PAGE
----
12.   What is your protocol for monitoring a patient post-operatively?
  13.   What are your discharge criteria and your follow-up protocols for patients who receive office-based deep sedation/general anesthesia?
  14.   Would you describe a typical general anesthesia case from start to finish? 
  15.   What is your protocol for ordering, storing, and recording controlled substances for deep sedation/ general anesthesia cases?
  16.   What are the patient fees associated with office-based deep sedation/general anesthesia services?
  17.   How and where are patients records related to the office-based administration of and recovery from deep sedation/general anesthesia stored?

* The information included in the preceding sample questions, developed by the AAPD, is provided as a tool for pediatric dentists and other dentists treating children. It was developed by experts in pediatric dentistry and is offered to facilitate excellence in practice. However, these samples do not establish a standard of care. In issuing this information, the AAPD is not engaged in rendering legal or other professional advice. If such services are required, competent legal or other professional counsel should be sought.

References

  1. American Academy of Pediatric Dentistry. Use of anesthesia providers in the administration of office-based deep sedation/general anesthesia to the pediatric dental patient. Pediatr Dent 2018;40(6):317-20.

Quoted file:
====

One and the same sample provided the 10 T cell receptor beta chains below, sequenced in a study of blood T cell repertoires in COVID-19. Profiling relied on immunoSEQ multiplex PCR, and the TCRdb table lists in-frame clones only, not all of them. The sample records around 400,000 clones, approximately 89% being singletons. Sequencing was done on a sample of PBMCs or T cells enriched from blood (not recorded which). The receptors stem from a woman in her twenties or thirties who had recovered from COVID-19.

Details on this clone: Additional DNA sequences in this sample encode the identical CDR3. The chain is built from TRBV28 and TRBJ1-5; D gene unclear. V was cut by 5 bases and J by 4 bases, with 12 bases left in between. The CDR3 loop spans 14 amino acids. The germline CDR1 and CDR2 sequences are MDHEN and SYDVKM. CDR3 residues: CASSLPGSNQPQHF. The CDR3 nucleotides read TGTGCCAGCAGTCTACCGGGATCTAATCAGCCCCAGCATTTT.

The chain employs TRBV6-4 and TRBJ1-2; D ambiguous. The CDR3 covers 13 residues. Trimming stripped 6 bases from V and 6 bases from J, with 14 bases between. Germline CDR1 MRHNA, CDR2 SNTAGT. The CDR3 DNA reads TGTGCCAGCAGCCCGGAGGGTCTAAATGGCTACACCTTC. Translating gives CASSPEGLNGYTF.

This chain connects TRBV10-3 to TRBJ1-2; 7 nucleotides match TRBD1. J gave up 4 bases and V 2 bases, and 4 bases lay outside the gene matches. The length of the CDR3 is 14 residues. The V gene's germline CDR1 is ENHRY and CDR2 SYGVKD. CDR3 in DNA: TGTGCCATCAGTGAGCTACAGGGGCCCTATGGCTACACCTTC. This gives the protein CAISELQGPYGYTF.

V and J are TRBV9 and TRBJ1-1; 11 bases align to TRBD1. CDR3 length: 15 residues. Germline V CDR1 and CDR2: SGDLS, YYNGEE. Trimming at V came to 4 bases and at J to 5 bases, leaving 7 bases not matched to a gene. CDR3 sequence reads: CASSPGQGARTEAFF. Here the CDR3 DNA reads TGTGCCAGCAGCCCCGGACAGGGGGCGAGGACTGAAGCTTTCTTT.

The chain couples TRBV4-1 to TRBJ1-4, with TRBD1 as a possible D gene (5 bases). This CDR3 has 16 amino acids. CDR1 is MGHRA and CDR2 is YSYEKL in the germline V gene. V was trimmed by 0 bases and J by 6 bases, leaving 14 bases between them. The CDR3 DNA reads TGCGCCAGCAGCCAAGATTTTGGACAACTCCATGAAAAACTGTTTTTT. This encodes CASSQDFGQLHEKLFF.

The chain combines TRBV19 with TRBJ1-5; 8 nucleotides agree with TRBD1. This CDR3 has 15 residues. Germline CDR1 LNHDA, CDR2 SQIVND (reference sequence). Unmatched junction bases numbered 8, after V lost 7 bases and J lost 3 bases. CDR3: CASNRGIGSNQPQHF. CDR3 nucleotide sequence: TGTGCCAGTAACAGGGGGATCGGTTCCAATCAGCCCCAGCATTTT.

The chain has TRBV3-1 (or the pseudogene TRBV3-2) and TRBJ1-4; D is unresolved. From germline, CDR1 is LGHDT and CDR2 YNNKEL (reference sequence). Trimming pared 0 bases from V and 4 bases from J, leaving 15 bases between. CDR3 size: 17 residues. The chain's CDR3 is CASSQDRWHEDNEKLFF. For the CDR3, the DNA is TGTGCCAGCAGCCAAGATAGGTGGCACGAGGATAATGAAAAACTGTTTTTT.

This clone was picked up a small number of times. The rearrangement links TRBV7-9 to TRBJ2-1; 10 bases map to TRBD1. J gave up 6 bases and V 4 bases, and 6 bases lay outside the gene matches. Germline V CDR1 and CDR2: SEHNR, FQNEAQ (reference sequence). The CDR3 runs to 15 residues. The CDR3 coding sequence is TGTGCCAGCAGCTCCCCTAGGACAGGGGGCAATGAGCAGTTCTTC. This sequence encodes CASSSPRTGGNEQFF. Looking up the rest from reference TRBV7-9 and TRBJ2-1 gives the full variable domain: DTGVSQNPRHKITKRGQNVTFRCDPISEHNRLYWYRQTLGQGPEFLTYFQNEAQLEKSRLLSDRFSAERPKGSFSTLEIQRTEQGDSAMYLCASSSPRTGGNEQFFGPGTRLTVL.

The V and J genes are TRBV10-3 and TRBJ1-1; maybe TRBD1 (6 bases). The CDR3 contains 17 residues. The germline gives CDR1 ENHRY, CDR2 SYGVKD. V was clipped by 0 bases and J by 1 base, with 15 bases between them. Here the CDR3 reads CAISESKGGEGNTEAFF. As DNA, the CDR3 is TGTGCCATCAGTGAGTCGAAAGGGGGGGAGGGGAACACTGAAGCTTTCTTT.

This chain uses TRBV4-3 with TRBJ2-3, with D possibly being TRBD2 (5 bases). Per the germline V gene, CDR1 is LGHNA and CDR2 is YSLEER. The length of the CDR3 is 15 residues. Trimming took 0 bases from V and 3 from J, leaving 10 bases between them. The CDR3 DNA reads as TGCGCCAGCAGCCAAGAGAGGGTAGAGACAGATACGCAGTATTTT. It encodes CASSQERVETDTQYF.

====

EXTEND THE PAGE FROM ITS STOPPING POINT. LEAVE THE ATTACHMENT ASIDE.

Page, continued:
2. Saxen MA, Urman RD, Yepes JF, Gabriel RA, Jones JE. Comparison of anesthesia for dental/oral surgery by office-based dentist anesthesiologists versus operating room-based physician anesthesiologists. Anesth Prog 2018;64(4):212-20.
  3. Spera AL, Saxen MA, Yepes JF, Jones JE, Sanders BJ. Office-based anesthesia: safety and outcomes in pediatric dental patients. Anesth Prog 2017;64(3):144-52.
  4. Rashewsky S, Parameswaran A, Sloane C, et al. Time and cost analysis: Pediatric dental rehabilitation with general anesthesia in the office and the hospital settings. Anesth Prog 2012;59(4):147-58.
  5. Commission on Accreditation of Allied Health Education Programs. Standards and Guidelines for the Accreditation of Educational Programs for the Anesthesiologist Assistant, Revised 2016. Available at: “https://www.caahep.org/CAAHEP/media/CAAHEP-Documents/StandardsAnesthesiologistAssistant.pdf ”. Accessed February 14, 2018. (Archived by WebCite® at: “http://www.webcitation.org/722mS5XuN”)